Not a particularly inspired shot, but showing quite an interesting detail of the fabric-covered Jüngmann - the stitching under the fuselage! 🙂 This is the first time I've seen this in person
Now this is a special one! 🙂 An antiquated Agusta-Bell AB-47J, YU-HAL was the first aircraft to be operated by the nascent Croatian Air Force in 1991. Taken out of this very museum and restored to flying condition, it was used for medevac duties until Croatian ground forces captured an Mi-8 (the famous "Stara frajla" - "Old Lady"), the first "true" military aircraft for the CroAF. Following an engine failure, it was returned back to the museum
Another (unmarked) rarity - a D.A.R. DAR-9. The more astute will have noticed that it looks remarkably like a Focke-Wulf Fw.44 Stieglitz - because it is, but partly manufactured and assembled in Bulgaria. Today this is the only remaining example of the type in the world...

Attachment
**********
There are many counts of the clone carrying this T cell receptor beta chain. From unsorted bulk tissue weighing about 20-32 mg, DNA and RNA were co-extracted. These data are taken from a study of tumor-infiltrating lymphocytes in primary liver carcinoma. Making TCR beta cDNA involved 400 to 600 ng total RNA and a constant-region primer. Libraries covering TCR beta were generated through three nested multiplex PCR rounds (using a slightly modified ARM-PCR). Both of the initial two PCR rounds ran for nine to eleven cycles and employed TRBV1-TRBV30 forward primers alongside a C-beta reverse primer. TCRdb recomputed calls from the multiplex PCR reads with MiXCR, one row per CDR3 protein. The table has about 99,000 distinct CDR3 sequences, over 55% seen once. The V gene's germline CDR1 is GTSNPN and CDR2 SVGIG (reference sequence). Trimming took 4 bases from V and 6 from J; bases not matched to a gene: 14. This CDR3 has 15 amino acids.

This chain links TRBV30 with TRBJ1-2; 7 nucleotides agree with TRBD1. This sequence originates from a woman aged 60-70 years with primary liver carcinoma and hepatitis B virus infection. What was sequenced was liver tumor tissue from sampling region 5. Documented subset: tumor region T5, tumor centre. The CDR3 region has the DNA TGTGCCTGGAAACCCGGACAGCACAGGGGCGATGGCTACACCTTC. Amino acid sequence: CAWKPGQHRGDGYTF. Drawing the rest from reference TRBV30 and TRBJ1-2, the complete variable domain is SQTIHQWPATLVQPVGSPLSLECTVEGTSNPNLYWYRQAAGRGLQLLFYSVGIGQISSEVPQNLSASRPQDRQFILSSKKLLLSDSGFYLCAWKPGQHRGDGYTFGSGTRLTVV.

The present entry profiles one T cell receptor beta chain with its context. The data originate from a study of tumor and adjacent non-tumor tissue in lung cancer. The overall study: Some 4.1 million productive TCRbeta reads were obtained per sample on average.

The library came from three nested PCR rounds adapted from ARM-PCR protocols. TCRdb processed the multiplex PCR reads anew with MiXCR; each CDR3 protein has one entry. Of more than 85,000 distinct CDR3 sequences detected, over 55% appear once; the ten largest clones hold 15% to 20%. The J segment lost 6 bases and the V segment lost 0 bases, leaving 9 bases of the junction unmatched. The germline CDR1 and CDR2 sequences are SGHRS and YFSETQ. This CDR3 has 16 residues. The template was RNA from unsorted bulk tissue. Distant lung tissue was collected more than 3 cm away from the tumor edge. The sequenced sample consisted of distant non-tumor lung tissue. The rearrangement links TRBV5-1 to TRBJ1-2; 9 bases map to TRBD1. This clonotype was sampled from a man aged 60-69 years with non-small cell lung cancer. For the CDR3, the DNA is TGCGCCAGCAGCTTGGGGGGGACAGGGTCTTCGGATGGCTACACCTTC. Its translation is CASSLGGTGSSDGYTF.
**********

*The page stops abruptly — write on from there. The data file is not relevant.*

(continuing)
The mighty Thunderbolt! Rebranded as the F-47 during the post-WW2 USAF designation change, this aircraft (13109) was also an unlikely candidate for service in the 90s Civil War. It had been planned to overhaul and rearm it, but a lack of parts for the engine killed the idea off
R-2800 power! Though the idea of turning this into a combat aircraft for the 90s seems iffy to start with, it wouldn't have been all that unique - before acquiring MiG-21s and Mi-24s, the Croatian Air Force had used Cessna 172s and UTVA-75s with shoulder-launched anti-tank missiles strapped under the wings, An-2s with "boiler bombs" (gas cylinders filled with explosives and shrapnel) and even converted Air Tractors and Cessna 188s with underwing weapon pylons and Soviet gunsights. One of the most famous modifications was what became popularly known as the "AnWACS", an An-2 modified with radar and various sensors to serve as an early warning and electronic warfare platform 🙂
The Technical Museum is also home to the Aero 3 prototype, coded 40001. This would eventually lead to - among other things - YU-CPC, our own example hidden away in the AK Zagreb hangar at Lučko (and previously featured here)